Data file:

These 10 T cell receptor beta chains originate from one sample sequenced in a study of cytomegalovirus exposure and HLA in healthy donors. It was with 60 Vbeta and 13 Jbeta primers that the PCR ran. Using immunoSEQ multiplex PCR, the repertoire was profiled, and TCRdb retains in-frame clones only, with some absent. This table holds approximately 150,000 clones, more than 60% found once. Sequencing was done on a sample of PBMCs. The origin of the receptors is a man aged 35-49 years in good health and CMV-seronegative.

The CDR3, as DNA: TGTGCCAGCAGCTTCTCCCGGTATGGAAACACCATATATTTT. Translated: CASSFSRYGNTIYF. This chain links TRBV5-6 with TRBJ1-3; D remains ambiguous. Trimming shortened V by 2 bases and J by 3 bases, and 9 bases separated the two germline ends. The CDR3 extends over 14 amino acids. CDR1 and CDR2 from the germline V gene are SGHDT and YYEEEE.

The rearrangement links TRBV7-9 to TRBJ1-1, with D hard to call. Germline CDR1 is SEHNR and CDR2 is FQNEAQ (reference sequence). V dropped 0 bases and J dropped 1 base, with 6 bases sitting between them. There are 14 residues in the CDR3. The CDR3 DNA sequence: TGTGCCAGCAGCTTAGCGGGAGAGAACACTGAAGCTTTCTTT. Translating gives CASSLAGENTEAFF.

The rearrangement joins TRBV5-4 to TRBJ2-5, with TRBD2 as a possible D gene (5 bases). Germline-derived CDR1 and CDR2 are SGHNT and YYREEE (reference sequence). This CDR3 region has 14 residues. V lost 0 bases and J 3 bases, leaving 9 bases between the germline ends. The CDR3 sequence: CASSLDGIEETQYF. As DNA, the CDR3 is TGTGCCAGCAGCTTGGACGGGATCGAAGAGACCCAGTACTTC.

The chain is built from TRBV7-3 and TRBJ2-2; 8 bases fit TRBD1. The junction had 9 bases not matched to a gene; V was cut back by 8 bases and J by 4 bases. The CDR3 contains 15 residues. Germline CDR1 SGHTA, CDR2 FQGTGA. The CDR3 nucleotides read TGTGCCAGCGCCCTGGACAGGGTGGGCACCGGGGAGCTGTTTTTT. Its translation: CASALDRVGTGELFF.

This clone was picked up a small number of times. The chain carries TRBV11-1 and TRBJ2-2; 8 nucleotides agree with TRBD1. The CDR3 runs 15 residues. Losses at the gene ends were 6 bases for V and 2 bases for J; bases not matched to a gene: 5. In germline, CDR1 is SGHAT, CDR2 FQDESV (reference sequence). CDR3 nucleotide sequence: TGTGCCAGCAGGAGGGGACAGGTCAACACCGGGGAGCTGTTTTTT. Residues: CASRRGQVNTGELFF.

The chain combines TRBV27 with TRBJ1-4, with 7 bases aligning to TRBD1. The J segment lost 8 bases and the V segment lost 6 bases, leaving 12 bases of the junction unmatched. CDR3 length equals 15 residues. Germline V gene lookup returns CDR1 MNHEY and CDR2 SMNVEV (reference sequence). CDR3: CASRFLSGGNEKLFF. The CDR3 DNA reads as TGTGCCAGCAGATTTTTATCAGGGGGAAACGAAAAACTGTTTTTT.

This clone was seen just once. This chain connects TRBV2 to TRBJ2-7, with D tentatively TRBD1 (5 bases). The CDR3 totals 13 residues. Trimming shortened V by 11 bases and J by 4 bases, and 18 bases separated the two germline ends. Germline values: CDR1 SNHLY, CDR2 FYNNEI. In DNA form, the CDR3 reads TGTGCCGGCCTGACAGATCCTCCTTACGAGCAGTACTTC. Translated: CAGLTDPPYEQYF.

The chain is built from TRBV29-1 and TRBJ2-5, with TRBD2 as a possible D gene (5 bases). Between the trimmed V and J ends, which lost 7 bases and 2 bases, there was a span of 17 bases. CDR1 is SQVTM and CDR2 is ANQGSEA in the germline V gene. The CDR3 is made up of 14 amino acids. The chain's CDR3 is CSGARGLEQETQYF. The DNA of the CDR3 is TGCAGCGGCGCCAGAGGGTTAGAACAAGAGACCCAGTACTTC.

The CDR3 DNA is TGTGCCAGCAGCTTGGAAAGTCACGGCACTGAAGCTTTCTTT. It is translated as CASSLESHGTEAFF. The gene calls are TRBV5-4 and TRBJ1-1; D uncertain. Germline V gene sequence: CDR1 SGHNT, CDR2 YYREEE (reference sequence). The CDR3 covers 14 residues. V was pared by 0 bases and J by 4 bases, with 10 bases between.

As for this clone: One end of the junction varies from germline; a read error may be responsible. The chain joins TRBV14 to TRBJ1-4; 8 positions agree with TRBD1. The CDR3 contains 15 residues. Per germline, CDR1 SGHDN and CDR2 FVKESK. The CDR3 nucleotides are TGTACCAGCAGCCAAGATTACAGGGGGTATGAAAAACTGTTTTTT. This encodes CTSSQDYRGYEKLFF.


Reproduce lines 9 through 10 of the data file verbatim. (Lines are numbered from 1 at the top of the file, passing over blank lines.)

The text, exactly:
The chain is built from TRBV29-1 and TRBJ2-5, with TRBD2 as a possible D gene (5 bases). Between the trimmed V and J ends, which lost 7 bases and 2 bases, there was a span of 17 bases. CDR1 is SQVTM and CDR2 is ANQGSEA in the germline V gene. The CDR3 is made up of 14 amino acids. The chain's CDR3 is CSGARGLEQETQYF. The DNA of the CDR3 is TGCAGCGGCGCCAGAGGGTTAGAACAAGAGACCCAGTACTTC.

The CDR3 DNA is TGTGCCAGCAGCTTGGAAAGTCACGGCACTGAAGCTTTCTTT. It is translated as CASSLESHGTEAFF. The gene calls are TRBV5-4 and TRBJ1-1; D uncertain. Germline V gene sequence: CDR1 SGHNT, CDR2 YYREEE (reference sequence). The CDR3 covers 14 residues. V was pared by 0 bases and J by 4 bases, with 10 bases between.